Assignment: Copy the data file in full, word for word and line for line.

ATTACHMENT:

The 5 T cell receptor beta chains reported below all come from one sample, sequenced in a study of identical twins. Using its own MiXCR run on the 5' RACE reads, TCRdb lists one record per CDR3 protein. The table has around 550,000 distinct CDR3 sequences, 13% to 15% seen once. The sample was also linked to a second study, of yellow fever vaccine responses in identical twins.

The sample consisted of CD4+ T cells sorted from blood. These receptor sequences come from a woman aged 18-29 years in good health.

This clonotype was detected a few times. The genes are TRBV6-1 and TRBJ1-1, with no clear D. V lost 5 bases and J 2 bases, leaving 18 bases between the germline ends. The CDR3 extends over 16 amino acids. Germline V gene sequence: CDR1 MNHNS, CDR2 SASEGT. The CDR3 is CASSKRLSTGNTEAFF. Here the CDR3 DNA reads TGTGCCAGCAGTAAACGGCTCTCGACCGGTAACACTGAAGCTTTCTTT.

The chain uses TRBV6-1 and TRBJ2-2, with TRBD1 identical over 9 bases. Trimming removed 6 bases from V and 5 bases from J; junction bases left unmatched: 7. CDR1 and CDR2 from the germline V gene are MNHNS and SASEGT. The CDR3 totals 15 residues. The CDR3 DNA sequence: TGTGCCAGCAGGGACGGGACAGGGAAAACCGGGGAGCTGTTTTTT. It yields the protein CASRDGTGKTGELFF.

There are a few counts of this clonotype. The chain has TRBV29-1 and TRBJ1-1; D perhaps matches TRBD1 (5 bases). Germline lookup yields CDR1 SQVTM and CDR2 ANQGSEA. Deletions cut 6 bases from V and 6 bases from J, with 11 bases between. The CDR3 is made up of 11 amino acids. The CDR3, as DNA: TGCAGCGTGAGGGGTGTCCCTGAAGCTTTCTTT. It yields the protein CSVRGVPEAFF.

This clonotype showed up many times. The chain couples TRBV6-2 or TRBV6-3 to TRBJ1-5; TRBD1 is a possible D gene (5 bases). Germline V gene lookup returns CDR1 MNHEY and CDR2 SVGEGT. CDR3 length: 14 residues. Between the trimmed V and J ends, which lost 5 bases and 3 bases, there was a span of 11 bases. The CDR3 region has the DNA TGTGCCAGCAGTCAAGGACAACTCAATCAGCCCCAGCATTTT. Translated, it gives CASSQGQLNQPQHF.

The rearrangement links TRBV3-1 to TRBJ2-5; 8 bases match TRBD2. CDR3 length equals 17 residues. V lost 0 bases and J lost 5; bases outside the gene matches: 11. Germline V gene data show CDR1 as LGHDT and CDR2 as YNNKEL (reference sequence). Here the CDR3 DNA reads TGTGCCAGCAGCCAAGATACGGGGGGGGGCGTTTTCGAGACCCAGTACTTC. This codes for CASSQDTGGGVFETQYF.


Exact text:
The 5 T cell receptor beta chains reported below all come from one sample, sequenced in a study of identical twins. Using its own MiXCR run on the 5' RACE reads, TCRdb lists one record per CDR3 protein. The table has around 550,000 distinct CDR3 sequences, 13% to 15% seen once. The sample was also linked to a second study, of yellow fever vaccine responses in identical twins.

The sample consisted of CD4+ T cells sorted from blood. These receptor sequences come from a woman aged 18-29 years in good health.

This clonotype was detected a few times. The genes are TRBV6-1 and TRBJ1-1, with no clear D. V lost 5 bases and J 2 bases, leaving 18 bases between the germline ends. The CDR3 extends over 16 amino acids. Germline V gene sequence: CDR1 MNHNS, CDR2 SASEGT. The CDR3 is CASSKRLSTGNTEAFF. Here the CDR3 DNA reads TGTGCCAGCAGTAAACGGCTCTCGACCGGTAACACTGAAGCTTTCTTT.

The chain uses TRBV6-1 and TRBJ2-2, with TRBD1 identical over 9 bases. Trimming removed 6 bases from V and 5 bases from J; junction bases left unmatched: 7. CDR1 and CDR2 from the germline V gene are MNHNS and SASEGT. The CDR3 totals 15 residues. The CDR3 DNA sequence: TGTGCCAGCAGGGACGGGACAGGGAAAACCGGGGAGCTGTTTTTT. It yields the protein CASRDGTGKTGELFF.

There are a few counts of this clonotype. The chain has TRBV29-1 and TRBJ1-1; D perhaps matches TRBD1 (5 bases). Germline lookup yields CDR1 SQVTM and CDR2 ANQGSEA. Deletions cut 6 bases from V and 6 bases from J, with 11 bases between. The CDR3 is made up of 11 amino acids. The CDR3, as DNA: TGCAGCGTGAGGGGTGTCCCTGAAGCTTTCTTT. It yields the protein CSVRGVPEAFF.

This clonotype showed up many times. The chain couples TRBV6-2 or TRBV6-3 to TRBJ1-5; TRBD1 is a possible D gene (5 bases). Germline V gene lookup returns CDR1 MNHEY and CDR2 SVGEGT. CDR3 length: 14 residues. Between the trimmed V and J ends, which lost 5 bases and 3 bases, there was a span of 11 bases. The CDR3 region has the DNA TGTGCCAGCAGTCAAGGACAACTCAATCAGCCCCAGCATTTT. Translated, it gives CASSQGQLNQPQHF.

The rearrangement links TRBV3-1 to TRBJ2-5; 8 bases match TRBD2. CDR3 length equals 17 residues. V lost 0 bases and J lost 5; bases outside the gene matches: 11. Germline V gene data show CDR1 as LGHDT and CDR2 as YNNKEL (reference sequence). Here the CDR3 DNA reads TGTGCCAGCAGCCAAGATACGGGGGGGGGCGTTTTCGAGACCCAGTACTTC. This codes for CASSQDTGGGVFETQYF.